Julie Lefebvre



Canada Research Chair in Developmental Neural Circuitry

Tier 2 - 2014-10-01
University of Toronto
Health

416-813-7654
julie.lefebvre@sickkids.ca

Coming to Canada from


Harvard University, Cambridge, United States

Research involves


Understanding how nerve cells in the brain are organized into circuits that enable functions such as sight, motor skills and language.

Research relevance


This research will lead to a deeper understanding of how conditions such as autism, epilepsy and schizophrenia develop.

Does Faulty Wiring Cause Neural Disorders?


When the human brain develops, billions of nerve cells are organized into intricate circuits. These circuits serve as the brain’s wiring, enabling us to see, move and speak. But how does this happen? And what if this circuitry isn’t “wired” correctly?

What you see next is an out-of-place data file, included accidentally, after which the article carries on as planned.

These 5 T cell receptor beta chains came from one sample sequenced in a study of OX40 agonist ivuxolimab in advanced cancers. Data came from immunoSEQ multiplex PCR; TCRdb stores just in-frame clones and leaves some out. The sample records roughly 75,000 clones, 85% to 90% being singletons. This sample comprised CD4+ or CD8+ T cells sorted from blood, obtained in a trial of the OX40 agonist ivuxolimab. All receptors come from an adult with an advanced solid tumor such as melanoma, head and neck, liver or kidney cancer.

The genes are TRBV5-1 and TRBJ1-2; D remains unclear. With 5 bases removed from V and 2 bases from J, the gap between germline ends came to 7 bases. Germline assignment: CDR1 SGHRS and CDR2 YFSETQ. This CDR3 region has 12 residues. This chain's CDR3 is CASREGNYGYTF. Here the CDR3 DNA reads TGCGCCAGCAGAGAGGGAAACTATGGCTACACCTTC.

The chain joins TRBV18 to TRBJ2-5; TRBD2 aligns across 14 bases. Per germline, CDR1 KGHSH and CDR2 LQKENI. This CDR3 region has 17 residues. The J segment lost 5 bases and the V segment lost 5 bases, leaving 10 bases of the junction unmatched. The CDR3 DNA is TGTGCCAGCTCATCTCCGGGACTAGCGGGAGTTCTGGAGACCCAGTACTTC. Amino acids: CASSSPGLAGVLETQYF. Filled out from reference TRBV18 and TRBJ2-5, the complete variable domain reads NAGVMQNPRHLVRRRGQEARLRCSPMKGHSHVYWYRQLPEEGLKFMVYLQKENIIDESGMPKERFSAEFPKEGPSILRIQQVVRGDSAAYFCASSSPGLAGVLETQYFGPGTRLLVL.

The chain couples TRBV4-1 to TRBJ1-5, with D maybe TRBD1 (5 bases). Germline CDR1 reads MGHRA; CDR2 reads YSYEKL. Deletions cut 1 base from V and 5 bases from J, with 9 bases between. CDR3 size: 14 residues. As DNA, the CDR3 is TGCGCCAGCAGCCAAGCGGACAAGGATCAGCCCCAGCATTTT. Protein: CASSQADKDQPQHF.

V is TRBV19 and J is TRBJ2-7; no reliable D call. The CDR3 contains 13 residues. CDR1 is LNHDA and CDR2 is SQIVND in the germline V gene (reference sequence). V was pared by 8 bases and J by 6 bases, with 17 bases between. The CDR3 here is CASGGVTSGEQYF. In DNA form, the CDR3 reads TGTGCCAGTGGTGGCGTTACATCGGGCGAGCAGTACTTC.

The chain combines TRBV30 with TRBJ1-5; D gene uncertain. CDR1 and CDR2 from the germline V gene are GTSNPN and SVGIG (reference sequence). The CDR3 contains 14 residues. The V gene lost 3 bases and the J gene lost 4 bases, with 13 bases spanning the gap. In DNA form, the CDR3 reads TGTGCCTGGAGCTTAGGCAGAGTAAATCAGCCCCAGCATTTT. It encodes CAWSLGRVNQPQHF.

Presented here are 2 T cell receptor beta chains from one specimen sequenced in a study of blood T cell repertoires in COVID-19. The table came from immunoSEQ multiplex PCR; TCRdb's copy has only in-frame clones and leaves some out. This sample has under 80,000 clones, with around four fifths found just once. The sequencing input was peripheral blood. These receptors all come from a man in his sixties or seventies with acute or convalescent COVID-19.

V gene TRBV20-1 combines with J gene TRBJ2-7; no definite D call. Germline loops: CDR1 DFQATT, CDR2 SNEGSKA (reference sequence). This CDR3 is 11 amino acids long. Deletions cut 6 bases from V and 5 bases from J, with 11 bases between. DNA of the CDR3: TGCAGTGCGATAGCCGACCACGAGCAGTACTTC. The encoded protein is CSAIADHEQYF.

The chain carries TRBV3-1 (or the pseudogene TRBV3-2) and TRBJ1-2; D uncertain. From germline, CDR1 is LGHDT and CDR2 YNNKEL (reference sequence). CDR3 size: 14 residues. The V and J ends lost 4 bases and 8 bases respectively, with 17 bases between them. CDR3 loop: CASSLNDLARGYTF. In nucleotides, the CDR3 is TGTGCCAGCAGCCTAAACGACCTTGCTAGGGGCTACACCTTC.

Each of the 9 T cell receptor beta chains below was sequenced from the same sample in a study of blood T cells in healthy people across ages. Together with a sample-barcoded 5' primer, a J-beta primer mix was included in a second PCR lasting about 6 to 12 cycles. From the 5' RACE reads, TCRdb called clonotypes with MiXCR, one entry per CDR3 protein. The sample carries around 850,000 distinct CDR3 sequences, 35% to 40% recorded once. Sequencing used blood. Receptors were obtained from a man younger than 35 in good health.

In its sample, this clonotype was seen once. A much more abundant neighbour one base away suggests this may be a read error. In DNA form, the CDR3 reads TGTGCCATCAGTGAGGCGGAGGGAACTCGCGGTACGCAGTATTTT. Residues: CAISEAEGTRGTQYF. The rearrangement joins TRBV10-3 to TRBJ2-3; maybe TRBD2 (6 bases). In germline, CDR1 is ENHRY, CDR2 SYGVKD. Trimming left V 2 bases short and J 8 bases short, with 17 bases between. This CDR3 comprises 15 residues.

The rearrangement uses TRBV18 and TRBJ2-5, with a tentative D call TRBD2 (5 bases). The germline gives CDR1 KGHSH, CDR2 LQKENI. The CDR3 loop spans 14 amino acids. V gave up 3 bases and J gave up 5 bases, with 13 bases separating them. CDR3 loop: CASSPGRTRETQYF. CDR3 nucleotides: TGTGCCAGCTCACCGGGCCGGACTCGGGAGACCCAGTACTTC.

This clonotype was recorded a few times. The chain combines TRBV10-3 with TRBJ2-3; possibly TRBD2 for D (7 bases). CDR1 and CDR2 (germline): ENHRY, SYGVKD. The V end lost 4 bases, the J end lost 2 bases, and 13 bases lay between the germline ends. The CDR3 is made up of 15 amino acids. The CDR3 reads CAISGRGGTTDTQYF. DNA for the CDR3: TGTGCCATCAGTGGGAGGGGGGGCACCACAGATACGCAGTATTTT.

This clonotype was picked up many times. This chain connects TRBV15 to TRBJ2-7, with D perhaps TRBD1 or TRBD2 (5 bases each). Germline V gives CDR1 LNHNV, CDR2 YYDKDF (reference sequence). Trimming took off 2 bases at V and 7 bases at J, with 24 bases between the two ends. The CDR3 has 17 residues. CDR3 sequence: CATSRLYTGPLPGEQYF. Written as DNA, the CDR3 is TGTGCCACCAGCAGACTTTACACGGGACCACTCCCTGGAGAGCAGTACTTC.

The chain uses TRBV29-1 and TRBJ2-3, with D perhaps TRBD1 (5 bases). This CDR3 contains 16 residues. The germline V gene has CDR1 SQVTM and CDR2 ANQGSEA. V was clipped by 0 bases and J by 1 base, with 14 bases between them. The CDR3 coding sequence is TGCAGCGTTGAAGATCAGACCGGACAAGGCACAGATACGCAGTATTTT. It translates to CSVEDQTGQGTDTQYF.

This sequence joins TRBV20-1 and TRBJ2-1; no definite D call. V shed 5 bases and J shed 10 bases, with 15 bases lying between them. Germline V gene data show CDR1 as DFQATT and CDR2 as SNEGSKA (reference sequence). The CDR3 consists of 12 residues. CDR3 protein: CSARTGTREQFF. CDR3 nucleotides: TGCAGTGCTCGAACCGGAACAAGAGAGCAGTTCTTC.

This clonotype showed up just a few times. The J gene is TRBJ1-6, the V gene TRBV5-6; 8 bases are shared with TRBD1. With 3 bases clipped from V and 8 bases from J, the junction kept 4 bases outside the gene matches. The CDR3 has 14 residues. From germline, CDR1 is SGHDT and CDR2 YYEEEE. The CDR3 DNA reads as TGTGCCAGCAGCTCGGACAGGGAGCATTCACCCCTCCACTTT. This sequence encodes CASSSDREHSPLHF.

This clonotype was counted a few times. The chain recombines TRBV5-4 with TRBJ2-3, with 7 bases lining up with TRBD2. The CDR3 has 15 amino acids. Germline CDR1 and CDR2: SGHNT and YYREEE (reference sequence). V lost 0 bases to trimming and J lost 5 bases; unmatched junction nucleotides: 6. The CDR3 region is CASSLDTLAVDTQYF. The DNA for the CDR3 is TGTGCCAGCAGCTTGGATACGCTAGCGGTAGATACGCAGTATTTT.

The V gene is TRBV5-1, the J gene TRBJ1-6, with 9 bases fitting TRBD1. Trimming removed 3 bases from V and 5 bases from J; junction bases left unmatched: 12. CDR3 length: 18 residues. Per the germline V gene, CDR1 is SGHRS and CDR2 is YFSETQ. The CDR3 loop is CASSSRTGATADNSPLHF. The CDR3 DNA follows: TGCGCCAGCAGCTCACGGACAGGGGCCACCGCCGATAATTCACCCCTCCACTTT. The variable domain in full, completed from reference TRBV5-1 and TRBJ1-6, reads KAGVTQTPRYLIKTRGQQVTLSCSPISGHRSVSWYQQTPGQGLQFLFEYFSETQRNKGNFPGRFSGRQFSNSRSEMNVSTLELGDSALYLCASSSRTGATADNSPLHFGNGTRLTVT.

As Canada Research Chair in Developmental Neural Circuitry, Dr. Julie Lefebvre will explore the developmental and molecular mechanisms that form the connections between neurons—the circuits within the brain. Even small changes in neural wiring can affect complex brain functions such as speech and learning. She hopes her research will shed light on how defects in these connections contribute to the development of brain disorders like autism, epilepsy and schizophrenia.

Lefebvre and her research team will use cutting-edge microscopy and genetic technologies in mouse models to examine and manipulate nerve cells in the developing brain and retina. This will allow them to investigate how neural circuits are built from a wide variety of cell types, and why their proper organization is critical for neural function.

By better understanding these mechanisms, Lefebvre hopes to bridge the gap between identifying genes associated with neurodevelopmental disorders, and understanding the impact on the development and function of brain circuits. This knowledge could support scientists’ search for drugs and therapies to treat disorders like autism, epilepsy and schizophrenia. Her research will also help scientists understand how the brain’s circuitry is associated with neural disorders.